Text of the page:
Visual continuity key to patient adherence

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JAMA studies look at FDA rejections and approvals
Visual continuity key to patient adherence

Changing the shape and color of a patient's prescription medication can mean the difference between a patient who sticks with a prescribed medication and one who does not. Researchers at the Brigham and Women's Hospital published the findings from their year-long study of heart-attack patients in the Annals of Internal Medicine Monday.

Lead researcher Aaron Kesselheim and his team focused on generic drugs for their study because of their prevalence and the price and payer incentives patients have to take them, and used data from insurer UnitedHealth to follow patient behaviors for the study. They also tracked heart-disease patients, a group in which more than 50% of patients with cardiovascular disease or who are at high risk of heart disease “adhere poorly to their prescribed medications, even in the year after myocardial infarction.”

In short: altering a drug's appearance increased the likelihood that a patient would stop taking the medication by 34%.

A new shape triggered greater noncompliance than a color change, and researchers suspect that it could be because “shape changes may exert a stronger effect because the visual acuity needed to distinguish among pill colors may be diminished among patients with chronic diseases—particularly elderly ones” since identifying a shape taps into two senses (sight and touch), which ups the odds of noticing something has changed, whereas only sight is used to identify color.

Adherence to any drug—brand or generic—is a complex behavior that is fed or diminished by factors including cost, access, and the physician-patient relationship. Non-adherence is costly—the IMS Institute for Health Informatics says lack of fidelity to a treatment regimen is tied to around $105 billion in avoidable costs, and the National Community Pharmacists Association estimates that non-adherence triggers around $290 billion in downstream health-related costs.

The key FDA requirement for generics is that the medications be the bioequivalent of the branded drugs they mimic. Researchers suggest that if the generics do not look just like the branded drugs, it could be prudent to require generics at least look like each other.

Being sensitive to what drugs look like is a habit drugmakers have instructed patients to look out for, so they know they are receiving the right medication. This plays somewhat into the tension between branded drugmakers who benefit from branded prescriptions and payers, who want the freedom to substitute generics unless a prescription is written as "dispense-as-written." Yet the lack of visual continuity takes on greater importance in the overall generics space because patients often vary their prescription channels, which means the lack of consistency surfaces as much for patients who receive their medications from one source as it does those who rotate suppliers.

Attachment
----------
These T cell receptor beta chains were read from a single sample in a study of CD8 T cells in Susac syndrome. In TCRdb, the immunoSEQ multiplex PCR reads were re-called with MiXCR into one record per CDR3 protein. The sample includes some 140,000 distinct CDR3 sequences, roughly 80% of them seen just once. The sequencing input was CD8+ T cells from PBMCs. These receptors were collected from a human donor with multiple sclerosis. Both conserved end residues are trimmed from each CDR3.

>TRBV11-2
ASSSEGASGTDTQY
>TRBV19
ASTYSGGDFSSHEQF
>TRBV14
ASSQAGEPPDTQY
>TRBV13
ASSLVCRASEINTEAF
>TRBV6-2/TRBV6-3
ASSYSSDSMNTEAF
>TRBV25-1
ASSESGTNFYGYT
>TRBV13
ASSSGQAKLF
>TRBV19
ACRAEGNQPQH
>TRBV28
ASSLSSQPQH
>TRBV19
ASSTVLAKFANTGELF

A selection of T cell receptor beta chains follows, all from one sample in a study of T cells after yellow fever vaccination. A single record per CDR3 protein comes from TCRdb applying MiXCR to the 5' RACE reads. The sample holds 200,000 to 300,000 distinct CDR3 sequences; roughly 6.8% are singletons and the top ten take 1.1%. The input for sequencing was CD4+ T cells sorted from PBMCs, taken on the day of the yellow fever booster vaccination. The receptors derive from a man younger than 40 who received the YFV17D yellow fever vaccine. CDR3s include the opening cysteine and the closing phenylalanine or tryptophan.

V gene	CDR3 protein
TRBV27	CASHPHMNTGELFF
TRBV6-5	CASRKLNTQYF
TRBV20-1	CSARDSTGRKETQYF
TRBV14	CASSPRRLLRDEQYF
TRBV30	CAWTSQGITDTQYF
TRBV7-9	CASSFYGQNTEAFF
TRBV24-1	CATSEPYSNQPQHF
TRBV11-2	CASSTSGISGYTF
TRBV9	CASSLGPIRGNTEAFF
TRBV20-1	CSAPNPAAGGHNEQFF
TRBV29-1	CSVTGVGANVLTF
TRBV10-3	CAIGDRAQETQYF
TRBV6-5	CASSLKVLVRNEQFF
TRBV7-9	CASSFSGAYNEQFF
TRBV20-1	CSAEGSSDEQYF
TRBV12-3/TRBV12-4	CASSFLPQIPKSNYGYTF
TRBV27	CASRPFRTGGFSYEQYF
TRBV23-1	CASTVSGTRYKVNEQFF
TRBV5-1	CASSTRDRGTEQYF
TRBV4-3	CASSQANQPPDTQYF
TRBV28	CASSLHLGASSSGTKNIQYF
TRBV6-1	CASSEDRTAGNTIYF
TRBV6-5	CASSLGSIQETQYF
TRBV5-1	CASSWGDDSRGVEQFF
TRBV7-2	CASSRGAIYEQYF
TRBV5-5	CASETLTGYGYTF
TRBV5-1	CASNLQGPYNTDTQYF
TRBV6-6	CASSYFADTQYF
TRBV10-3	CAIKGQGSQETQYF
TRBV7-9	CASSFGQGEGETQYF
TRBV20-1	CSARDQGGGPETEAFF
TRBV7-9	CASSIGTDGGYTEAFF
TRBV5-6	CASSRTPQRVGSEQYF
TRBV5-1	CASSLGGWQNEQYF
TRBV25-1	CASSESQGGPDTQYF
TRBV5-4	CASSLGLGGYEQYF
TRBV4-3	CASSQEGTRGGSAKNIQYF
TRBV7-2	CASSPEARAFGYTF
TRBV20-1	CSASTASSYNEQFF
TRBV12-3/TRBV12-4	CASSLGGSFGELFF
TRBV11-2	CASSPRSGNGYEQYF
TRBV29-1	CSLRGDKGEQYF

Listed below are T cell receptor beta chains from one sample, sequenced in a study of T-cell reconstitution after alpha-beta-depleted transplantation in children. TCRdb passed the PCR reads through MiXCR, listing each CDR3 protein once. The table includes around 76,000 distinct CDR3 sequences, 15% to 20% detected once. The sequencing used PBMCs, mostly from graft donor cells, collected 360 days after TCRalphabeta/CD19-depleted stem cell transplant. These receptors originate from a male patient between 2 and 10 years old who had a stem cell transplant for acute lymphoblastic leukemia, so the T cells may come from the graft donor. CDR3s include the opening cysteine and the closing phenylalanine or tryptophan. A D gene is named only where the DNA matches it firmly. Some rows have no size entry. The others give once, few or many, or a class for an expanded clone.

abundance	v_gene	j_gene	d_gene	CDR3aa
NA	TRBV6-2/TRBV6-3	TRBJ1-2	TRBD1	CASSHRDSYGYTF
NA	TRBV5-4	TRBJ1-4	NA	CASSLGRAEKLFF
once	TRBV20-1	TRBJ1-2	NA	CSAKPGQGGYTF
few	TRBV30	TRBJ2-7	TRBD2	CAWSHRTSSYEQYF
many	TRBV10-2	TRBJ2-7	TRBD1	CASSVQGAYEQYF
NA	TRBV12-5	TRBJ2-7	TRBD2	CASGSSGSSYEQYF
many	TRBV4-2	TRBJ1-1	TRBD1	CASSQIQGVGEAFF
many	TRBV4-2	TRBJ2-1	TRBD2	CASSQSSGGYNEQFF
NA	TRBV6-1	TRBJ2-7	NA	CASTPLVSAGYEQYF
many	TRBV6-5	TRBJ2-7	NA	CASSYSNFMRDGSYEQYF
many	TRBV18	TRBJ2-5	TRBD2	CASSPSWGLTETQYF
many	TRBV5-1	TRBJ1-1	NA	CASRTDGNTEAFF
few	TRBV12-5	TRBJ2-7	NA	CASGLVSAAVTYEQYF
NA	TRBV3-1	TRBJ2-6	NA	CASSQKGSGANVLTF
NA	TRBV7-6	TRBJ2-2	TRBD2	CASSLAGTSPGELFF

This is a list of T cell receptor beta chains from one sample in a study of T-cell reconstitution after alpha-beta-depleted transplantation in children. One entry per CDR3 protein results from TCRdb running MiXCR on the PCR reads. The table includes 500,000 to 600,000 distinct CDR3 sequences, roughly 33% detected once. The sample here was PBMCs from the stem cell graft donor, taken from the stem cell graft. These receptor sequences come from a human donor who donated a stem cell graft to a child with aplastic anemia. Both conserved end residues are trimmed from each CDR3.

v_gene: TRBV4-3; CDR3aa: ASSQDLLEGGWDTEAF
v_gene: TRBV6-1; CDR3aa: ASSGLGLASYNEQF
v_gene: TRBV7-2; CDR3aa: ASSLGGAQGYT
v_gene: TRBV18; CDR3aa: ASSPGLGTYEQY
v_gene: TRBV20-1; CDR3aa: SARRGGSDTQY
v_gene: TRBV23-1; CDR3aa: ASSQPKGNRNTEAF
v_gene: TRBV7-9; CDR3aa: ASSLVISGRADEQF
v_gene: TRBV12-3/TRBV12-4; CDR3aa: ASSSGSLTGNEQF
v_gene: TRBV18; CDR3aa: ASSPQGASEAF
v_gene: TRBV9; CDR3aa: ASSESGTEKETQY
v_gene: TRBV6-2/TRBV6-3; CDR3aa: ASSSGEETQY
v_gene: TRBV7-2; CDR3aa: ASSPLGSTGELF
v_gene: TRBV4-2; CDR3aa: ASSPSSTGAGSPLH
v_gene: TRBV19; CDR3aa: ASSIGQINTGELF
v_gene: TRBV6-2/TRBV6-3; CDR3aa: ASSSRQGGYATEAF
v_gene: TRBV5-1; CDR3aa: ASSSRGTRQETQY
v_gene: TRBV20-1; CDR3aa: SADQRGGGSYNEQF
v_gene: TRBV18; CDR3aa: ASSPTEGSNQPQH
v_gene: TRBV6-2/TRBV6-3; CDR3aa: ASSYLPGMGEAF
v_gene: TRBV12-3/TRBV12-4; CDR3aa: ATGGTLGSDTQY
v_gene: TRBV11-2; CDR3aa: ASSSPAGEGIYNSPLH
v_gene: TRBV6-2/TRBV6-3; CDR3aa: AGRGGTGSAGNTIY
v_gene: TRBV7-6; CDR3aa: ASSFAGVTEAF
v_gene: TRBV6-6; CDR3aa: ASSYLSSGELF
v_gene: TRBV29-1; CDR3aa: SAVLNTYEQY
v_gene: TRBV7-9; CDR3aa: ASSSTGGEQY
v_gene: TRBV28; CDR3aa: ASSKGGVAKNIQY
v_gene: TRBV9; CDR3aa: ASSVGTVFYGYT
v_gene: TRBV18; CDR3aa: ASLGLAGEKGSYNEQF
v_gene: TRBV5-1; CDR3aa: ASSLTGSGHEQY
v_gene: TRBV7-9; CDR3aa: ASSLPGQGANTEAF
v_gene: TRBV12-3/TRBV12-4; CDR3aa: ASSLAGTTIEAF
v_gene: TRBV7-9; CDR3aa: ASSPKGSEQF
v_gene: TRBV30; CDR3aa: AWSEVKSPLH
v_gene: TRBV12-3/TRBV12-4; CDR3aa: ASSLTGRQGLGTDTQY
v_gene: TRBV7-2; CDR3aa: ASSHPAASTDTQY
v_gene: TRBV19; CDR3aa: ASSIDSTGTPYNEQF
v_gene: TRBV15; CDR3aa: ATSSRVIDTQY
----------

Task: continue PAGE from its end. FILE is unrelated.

Recent manufacturing mix-ups, such as when epilepsy medication showed up in a patient's bottle of the generic diabetes medication Glumetza, also indicate that patients are right to be iffy about medications that do not look like the previous batch.

Of the drugs researchers tracked—beta blockers, angiotensin II receptor blockers and statins—they found generic statins changed shape and color the most, even though there were only three surveyed generics, as opposed to beta blockers, which changed the least.

Researchers acknowledge that while doctors can warn patients, medications may look different from fill to fill, or that pharmacies can slap a label on a pill bottle to explain the drug's appearance, such interventions are not enough. With bottles, for example, they note “warning stickers on pill bottles are often numerous and are often ignored.”

They also note that it would not require an act of Congress for the FDA to require generics makers to agree on a drug's look and stick with it. They assert the FDA's power to require one look is built into the Food, Drug and Cosmetic Act's phrasing that allows the regulator to bounce a generic if the “composition of the drug is unsafe under such conditions because of... the manner in which the inactive ingredients are included.”

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